The lessons learned during the height of the COVID-19 pandemic have contributed to more money being invested in the Canberra Hospital expansion.
An extra $16.9 million will be invested into the facility’s Critical Services Building, which will contain a larger emergency department, more operating theatres and more beds.
Health Minister Rachel Stephen-Smith said most of this money would create a “pandemic overlay” for the building, which had been designed before COVID-19.
“[This investment] is about reflecting on the lessons that we’ve learned over the three years of COVID-19, but also some of the new opportunities we have and some of the changes in accreditation arrangements,” she said.
“We’ve continued to think about how we can ensure that this building is future-proofed, and the team has done a great job in thinking about what we would do in case of a future pandemic to ensure that we could maintain our health services and our major public hospital running at proper capacity while also keeping people safe.”
Of this money, $8.1 million will go towards pandemic-safe measures in the fit-out and design, including enhanced air conditioning to better filter and isolate air circulation.
A further $4.9 will expand the scope of the building’s Central Sterilising Service Department, while the final $3.9 million will go towards more equipment, such as a new Angio-CT machine in the hybrid theatre to enable imaging of critically unwell patients in real-time while in the operating theatre.
This takes the overall investment into the Canberra Hospital expansion to more than $641 million, which includes all previous work to refurbish accommodation facilities and administration buildings.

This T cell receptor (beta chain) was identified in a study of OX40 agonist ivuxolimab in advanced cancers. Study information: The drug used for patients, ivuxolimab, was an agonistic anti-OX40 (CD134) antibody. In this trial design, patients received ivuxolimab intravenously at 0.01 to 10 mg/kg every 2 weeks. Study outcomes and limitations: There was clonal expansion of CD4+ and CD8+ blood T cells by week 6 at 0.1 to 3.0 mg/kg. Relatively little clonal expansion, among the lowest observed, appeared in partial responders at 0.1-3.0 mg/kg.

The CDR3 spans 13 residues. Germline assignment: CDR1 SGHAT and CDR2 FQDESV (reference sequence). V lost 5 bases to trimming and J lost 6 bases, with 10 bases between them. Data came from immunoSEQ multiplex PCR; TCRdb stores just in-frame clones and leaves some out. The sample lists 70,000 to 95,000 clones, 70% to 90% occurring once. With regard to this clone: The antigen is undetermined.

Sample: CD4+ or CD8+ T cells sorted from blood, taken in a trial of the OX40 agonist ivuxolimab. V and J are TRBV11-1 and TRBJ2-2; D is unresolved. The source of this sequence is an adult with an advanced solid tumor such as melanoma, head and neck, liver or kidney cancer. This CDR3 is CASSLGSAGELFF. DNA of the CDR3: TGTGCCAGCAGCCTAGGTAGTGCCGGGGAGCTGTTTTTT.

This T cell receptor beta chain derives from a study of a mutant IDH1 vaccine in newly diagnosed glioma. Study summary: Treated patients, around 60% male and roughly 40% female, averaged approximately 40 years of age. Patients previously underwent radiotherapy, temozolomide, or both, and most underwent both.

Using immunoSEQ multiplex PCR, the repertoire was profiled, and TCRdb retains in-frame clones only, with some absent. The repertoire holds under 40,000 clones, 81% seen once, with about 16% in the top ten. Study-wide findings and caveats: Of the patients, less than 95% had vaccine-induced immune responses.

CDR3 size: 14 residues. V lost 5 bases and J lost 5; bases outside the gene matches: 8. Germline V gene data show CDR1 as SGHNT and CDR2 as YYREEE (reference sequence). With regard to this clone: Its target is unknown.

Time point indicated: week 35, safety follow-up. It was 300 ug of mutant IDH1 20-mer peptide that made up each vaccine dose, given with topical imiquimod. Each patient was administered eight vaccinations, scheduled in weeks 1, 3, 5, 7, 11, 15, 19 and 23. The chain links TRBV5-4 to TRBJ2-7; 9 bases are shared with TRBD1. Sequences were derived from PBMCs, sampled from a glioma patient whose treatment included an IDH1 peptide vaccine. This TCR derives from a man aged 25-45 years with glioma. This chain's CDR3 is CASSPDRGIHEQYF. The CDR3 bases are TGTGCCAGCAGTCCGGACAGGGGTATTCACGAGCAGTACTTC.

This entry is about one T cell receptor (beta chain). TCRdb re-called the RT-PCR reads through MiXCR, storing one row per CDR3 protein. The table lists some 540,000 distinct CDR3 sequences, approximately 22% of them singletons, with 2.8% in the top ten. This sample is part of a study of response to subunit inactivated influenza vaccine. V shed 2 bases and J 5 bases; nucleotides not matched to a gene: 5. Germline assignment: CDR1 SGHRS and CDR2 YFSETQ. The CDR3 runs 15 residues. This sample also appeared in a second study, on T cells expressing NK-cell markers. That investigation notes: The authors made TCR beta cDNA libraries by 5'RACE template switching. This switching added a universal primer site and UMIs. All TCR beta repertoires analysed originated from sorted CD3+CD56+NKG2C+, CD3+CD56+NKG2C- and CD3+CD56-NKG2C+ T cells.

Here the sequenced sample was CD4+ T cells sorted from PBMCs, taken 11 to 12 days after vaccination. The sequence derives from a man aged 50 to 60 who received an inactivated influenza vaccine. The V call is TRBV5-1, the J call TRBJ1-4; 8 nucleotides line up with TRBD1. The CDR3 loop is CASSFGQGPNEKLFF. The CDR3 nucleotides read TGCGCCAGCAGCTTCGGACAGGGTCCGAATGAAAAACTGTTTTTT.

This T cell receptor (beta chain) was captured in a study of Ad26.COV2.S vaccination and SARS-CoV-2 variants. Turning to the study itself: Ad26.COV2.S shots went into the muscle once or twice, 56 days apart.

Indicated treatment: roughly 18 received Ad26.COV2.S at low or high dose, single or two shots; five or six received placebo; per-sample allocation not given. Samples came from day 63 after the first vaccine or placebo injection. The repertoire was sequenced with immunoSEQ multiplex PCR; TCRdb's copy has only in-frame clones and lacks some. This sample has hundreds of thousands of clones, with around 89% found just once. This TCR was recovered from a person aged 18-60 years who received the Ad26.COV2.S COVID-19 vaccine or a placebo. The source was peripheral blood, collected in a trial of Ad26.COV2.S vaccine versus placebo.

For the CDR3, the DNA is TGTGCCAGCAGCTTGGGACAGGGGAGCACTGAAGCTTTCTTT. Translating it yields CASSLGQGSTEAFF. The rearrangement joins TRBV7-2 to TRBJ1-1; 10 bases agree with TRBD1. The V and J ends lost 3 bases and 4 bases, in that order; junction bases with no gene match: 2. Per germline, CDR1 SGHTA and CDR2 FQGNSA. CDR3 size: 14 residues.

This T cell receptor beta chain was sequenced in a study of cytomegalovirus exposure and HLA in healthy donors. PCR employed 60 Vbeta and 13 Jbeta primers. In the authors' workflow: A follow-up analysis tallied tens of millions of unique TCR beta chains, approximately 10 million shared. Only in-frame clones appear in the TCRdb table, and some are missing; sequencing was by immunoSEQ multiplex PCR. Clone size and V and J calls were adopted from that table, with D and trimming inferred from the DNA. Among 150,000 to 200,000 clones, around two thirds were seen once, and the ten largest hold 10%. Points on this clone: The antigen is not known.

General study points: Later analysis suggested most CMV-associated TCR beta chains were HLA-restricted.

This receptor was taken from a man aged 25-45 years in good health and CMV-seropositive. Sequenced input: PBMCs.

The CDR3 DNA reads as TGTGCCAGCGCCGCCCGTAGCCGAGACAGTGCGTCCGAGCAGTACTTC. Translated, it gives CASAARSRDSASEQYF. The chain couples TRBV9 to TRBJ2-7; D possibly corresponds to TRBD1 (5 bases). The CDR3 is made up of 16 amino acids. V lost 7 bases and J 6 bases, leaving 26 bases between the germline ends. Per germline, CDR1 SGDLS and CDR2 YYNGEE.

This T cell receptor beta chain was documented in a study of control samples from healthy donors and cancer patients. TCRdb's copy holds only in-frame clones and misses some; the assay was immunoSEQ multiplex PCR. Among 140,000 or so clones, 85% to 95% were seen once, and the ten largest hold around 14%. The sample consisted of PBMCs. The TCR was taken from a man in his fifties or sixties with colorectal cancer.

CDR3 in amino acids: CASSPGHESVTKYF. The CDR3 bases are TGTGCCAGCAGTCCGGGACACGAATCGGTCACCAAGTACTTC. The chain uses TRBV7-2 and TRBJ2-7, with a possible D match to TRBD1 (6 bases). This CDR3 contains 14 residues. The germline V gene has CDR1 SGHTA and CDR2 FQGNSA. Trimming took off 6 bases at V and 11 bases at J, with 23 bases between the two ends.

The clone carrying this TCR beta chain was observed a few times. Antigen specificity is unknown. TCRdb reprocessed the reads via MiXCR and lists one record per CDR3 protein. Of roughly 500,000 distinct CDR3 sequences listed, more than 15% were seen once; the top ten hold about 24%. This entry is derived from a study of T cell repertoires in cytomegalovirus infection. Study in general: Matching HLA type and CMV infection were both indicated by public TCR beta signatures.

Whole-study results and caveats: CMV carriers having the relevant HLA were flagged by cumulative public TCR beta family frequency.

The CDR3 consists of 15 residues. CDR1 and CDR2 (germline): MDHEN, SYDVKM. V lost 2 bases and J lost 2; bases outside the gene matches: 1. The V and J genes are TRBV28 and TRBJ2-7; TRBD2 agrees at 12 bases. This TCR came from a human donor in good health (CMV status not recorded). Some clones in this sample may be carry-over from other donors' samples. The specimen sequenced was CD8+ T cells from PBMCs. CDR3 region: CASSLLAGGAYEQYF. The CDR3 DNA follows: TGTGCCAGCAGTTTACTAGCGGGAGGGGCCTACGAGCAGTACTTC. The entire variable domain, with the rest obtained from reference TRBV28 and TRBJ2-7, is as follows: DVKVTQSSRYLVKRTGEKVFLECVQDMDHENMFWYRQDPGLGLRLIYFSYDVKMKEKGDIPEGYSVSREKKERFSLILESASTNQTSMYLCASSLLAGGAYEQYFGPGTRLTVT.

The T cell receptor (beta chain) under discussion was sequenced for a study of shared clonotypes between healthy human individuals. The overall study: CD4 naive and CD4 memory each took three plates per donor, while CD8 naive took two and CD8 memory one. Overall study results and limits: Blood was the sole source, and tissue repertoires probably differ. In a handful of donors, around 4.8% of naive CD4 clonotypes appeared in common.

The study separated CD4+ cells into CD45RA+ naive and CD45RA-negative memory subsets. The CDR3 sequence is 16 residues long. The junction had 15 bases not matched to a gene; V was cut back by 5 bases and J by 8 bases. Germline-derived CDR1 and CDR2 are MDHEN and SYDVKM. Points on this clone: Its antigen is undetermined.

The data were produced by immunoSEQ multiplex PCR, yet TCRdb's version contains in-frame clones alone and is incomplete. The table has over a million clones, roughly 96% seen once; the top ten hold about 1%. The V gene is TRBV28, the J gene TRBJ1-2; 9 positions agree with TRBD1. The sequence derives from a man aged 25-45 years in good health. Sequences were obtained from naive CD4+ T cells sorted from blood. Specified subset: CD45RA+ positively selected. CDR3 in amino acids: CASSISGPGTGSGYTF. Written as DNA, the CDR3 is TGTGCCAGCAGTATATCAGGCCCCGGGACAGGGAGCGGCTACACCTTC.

Ms Stephen-Smith acknowledged the Territory has been dogged by bad hospital reports, and that conversations were underway to look into expanding the scope of vaccinations pharmacists could administer and other options to take the pressure off GPs.
Chief Minister Andrew Barr said primary healthcare was a key focus of the ACT Government as a way to also improve wait times at our hospitals.
“We all acknowledge taking pressure off our hospital will require further investment in primary healthcare and collaboration across the nation, particularly with NSW as it relates to the healthcare it can provide to its own residents,” he said.
“Healthcare is the number one focus of National Cabinet this year.”
The internal fit-out is expected to get underway “in earnest” in the next two months.
The project remained on track to complete construction by 2024.
“Once you’re this far advanced in construction, you’re less impacted by weather, things like that which can delay projects,” Mr Barr said.
“A number of risks have now passed but there are a number of things that can still happen in terms of building material supplies and other things.”